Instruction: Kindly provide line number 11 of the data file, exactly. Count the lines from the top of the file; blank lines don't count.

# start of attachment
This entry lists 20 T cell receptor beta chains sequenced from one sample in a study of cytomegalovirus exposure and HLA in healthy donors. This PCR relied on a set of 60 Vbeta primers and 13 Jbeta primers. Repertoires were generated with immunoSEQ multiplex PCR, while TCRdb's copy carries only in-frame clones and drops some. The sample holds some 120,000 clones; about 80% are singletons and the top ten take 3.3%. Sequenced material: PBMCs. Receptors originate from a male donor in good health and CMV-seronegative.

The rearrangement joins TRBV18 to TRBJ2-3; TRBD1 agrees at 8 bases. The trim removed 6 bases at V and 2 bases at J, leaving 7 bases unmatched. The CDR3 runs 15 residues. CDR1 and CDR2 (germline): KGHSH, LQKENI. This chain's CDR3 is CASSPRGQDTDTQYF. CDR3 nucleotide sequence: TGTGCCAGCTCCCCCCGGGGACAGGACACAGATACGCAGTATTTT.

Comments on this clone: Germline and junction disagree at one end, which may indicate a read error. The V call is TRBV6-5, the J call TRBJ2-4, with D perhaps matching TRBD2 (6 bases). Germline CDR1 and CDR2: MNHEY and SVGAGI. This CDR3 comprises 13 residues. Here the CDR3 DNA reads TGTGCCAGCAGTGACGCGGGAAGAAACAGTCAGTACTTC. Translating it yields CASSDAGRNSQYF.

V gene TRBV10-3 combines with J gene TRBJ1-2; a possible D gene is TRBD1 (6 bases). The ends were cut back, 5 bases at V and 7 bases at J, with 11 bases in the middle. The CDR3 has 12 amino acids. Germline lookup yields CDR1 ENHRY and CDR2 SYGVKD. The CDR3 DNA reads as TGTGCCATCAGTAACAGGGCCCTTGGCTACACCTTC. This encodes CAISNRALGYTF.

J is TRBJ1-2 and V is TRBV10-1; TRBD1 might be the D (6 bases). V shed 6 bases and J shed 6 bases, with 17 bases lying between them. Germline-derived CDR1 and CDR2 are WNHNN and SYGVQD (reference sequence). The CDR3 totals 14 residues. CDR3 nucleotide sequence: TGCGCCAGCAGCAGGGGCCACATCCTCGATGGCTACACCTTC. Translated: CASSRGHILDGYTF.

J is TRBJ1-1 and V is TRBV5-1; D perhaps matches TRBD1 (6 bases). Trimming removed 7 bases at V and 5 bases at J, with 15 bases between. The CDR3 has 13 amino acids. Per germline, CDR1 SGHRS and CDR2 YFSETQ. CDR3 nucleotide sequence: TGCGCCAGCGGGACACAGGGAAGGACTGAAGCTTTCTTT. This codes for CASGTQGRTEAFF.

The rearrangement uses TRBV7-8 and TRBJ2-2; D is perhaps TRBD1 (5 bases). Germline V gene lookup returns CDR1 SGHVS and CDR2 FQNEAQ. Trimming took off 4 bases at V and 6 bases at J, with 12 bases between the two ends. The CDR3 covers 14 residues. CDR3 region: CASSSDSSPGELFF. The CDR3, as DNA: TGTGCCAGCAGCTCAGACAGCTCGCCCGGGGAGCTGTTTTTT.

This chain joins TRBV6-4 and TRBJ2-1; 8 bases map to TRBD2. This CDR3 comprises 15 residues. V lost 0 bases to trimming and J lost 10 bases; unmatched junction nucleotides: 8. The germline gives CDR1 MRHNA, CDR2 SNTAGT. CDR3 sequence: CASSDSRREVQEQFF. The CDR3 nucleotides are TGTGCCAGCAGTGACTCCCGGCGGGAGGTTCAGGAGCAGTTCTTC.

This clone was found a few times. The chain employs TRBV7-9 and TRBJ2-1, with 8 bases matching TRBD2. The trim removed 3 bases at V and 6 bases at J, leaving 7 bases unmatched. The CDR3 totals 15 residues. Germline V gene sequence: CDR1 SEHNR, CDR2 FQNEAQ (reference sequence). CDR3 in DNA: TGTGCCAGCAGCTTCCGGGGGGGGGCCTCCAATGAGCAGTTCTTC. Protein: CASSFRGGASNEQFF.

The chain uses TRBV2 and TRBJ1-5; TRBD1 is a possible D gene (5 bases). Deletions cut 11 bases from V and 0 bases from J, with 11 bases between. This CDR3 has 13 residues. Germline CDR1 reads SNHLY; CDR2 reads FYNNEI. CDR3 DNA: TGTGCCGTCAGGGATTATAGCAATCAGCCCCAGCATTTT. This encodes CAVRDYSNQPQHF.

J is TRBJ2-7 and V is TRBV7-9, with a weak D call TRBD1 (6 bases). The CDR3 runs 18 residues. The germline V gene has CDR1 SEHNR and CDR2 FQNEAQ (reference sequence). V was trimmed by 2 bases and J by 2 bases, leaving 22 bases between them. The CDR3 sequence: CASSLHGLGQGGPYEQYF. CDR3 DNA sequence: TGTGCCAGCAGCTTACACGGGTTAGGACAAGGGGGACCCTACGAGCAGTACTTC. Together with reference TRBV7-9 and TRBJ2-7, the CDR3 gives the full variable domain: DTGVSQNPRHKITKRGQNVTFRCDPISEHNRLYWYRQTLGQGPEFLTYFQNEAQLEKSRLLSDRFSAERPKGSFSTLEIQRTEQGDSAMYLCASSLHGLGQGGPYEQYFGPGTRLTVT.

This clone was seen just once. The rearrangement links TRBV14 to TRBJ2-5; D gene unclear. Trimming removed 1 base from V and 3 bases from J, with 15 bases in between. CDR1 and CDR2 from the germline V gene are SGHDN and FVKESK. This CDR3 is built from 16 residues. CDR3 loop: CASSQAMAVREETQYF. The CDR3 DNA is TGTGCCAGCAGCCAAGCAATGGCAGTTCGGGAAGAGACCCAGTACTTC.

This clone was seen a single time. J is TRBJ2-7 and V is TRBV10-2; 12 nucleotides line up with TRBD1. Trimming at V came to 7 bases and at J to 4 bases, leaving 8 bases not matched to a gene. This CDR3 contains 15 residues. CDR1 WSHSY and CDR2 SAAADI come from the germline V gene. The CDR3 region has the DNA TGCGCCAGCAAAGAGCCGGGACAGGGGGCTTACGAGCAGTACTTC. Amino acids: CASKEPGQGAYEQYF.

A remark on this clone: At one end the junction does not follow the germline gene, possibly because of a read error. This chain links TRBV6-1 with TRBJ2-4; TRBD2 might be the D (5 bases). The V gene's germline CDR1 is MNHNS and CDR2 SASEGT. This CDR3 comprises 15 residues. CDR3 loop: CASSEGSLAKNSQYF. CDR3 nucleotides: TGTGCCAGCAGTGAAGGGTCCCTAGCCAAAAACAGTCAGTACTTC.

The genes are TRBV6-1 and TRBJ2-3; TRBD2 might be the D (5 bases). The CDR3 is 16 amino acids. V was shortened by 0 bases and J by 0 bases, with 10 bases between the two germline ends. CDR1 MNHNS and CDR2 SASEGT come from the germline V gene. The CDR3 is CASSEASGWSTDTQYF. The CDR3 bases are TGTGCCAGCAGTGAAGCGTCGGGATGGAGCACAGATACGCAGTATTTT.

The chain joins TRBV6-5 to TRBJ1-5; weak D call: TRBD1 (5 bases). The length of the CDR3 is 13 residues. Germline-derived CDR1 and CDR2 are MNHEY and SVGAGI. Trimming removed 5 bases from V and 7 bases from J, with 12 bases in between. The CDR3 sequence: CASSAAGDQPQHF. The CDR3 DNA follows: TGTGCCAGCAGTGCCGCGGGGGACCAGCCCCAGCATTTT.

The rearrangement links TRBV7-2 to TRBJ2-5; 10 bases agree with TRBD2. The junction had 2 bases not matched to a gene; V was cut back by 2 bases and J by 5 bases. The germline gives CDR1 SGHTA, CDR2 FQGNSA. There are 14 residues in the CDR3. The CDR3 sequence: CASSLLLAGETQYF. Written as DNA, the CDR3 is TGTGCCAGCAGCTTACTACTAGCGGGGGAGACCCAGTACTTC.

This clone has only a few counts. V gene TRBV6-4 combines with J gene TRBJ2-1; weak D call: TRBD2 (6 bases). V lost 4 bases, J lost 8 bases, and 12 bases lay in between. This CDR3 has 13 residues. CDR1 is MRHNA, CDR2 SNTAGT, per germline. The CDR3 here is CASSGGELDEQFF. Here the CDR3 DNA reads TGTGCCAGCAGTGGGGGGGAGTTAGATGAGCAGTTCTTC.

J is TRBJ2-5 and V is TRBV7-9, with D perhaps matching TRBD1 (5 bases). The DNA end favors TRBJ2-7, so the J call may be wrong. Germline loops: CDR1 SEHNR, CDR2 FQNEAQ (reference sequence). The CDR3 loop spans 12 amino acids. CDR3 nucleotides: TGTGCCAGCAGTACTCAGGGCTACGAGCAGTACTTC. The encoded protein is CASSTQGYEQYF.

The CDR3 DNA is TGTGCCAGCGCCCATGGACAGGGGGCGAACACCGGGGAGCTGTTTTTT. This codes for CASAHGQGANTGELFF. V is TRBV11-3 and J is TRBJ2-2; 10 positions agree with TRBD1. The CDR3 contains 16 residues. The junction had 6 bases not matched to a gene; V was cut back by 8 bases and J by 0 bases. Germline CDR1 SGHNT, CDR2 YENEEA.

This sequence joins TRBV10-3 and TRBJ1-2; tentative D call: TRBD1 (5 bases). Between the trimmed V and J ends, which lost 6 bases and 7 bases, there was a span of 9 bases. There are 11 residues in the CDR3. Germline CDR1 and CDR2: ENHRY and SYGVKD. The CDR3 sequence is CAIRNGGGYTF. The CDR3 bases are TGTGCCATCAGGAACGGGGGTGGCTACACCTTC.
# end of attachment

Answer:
J is TRBJ2-7 and V is TRBV7-9, with a weak D call TRBD1 (6 bases). The CDR3 runs 18 residues. The germline V gene has CDR1 SEHNR and CDR2 FQNEAQ (reference sequence). V was trimmed by 2 bases and J by 2 bases, leaving 22 bases between them. The CDR3 sequence: CASSLHGLGQGGPYEQYF. CDR3 DNA sequence: TGTGCCAGCAGCTTACACGGGTTAGGACAAGGGGGACCCTACGAGCAGTACTTC. Together with reference TRBV7-9 and TRBJ2-7, the CDR3 gives the full variable domain: DTGVSQNPRHKITKRGQNVTFRCDPISEHNRLYWYRQTLGQGPEFLTYFQNEAQLEKSRLLSDRFSAERPKGSFSTLEIQRTEQGDSAMYLCASSLHGLGQGGPYEQYFGPGTRLTVT.